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Do you think my life hack for killing mold growth will work?


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Do you have the same problem as me? Mold growing at the bottom of your garbage can. Sure the bag holds most of the garbage

whether it be solid or liquid. However, some garbage material does leak through to the bottom of the can..usually liquid stuff like broth,

milk, water, chicken juice etc. After several weeks of cleaning the can with bleach, the mold is back again, feasting on my withdrawn garbage.

I've thought of different solutions that may keep the mold at bay. Can't used bleach or ammonia, cause of the smell, and vinegar and alcohol 

will evaporate away.

 

But then an idea struck me: Why not coat the bottom of the can with table salt? It doesn't smell, it's cheap, and it won't evaporate away. 

 

Your thoughts?

 

~ee

 

Edited by Elite Engineer
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Try boric acid. I had to kill some heart-rot fungus in an Oak slab I was using for dendrochronology and while it took several applications it worked like a charm. I found a bottle of boric acid crystals in the drug section of a department store, but you might also find it at a farm/garden supply outlet.

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5 minutes ago, EdEarl said:

They're just helping you turn it:)

I've got racoons and opossums. Cats take care of the mice.

It's possible to exclude little critters.

:lol: Rats are not mice and you better use a metal container or the rats will just chew through. While vegetable matter composts well enough, animal matter does not.

 As to cats, letting them run free results in the death of billions of birds and other small critters every year. Not a good idea. While it's not illegal to allow cats to run free in my area, it is legal for homeowners to live trap them and take them to the animal control station. If one doesn't have a live trap, animal control will rent you one.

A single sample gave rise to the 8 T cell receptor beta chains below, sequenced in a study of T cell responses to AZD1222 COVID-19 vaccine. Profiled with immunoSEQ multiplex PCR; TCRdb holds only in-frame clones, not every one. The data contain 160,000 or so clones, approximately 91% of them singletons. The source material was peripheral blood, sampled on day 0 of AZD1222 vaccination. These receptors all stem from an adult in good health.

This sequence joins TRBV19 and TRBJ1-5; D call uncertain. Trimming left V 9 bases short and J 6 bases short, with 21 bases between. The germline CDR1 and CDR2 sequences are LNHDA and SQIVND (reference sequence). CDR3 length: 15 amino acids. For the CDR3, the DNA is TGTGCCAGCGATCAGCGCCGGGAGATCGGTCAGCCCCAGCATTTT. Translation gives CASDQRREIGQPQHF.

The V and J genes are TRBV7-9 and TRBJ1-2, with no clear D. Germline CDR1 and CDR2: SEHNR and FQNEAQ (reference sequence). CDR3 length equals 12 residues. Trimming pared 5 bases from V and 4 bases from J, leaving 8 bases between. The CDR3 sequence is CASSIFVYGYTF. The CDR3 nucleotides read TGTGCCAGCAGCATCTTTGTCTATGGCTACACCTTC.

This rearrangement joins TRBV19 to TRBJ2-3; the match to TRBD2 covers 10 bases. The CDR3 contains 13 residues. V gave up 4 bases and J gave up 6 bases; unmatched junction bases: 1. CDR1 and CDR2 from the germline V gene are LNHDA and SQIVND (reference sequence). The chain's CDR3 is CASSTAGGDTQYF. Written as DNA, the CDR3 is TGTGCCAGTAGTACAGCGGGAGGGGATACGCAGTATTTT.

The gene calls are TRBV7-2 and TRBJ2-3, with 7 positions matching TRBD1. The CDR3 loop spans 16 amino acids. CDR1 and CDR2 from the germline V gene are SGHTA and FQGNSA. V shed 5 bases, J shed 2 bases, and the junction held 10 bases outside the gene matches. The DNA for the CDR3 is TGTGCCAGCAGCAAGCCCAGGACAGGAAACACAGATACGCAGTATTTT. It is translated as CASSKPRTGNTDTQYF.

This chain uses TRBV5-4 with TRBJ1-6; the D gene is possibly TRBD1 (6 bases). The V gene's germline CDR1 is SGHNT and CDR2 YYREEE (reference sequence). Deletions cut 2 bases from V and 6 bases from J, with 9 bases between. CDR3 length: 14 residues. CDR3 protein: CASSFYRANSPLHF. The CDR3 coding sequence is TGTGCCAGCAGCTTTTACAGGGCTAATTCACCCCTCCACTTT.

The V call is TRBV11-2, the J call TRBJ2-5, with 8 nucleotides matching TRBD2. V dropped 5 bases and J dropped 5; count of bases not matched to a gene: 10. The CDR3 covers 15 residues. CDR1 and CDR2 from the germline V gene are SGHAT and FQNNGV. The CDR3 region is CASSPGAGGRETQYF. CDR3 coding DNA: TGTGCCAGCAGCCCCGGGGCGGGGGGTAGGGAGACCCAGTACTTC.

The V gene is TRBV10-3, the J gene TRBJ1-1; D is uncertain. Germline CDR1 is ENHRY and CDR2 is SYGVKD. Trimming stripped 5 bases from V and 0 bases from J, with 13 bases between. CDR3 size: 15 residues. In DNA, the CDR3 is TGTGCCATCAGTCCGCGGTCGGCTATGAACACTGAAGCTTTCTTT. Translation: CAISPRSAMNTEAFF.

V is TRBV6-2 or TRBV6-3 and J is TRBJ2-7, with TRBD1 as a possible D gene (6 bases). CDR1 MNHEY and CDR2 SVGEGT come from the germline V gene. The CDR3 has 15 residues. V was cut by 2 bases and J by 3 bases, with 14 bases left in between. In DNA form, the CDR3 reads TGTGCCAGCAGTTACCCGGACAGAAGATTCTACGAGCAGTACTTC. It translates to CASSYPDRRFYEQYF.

Another note on the OP; wash your canister after every use. No buildup, no mold.

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21 hours ago, Elite Engineer said:

Do you have the same problem as me? Mold growing at the bottom of your garbage can. Sure the bag holds most of the garbage

whether it be solid or liquid. However, some garbage material does leak through to the bottom of the can..usually liquid stuff like broth,

milk, water, chicken juice etc. After several weeks of cleaning the can with bleach, the mold is back again, feasting on my withdrawn garbage.

I've thought of different solutions that may keep the mold at bay. Can't used bleach or ammonia, cause of the smell, and vinegar and alcohol 

will evaporate away.

 

But then an idea struck me: Why not coat the bottom of the can with table salt? It doesn't smell, it's cheap, and it won't evaporate away. 

 

Your thoughts?

 

~ee

 

What's the bin made from?
If it's metal then the sale will corrode it to hell and gone.
If it's plastic then salt (or washing soda) should work.

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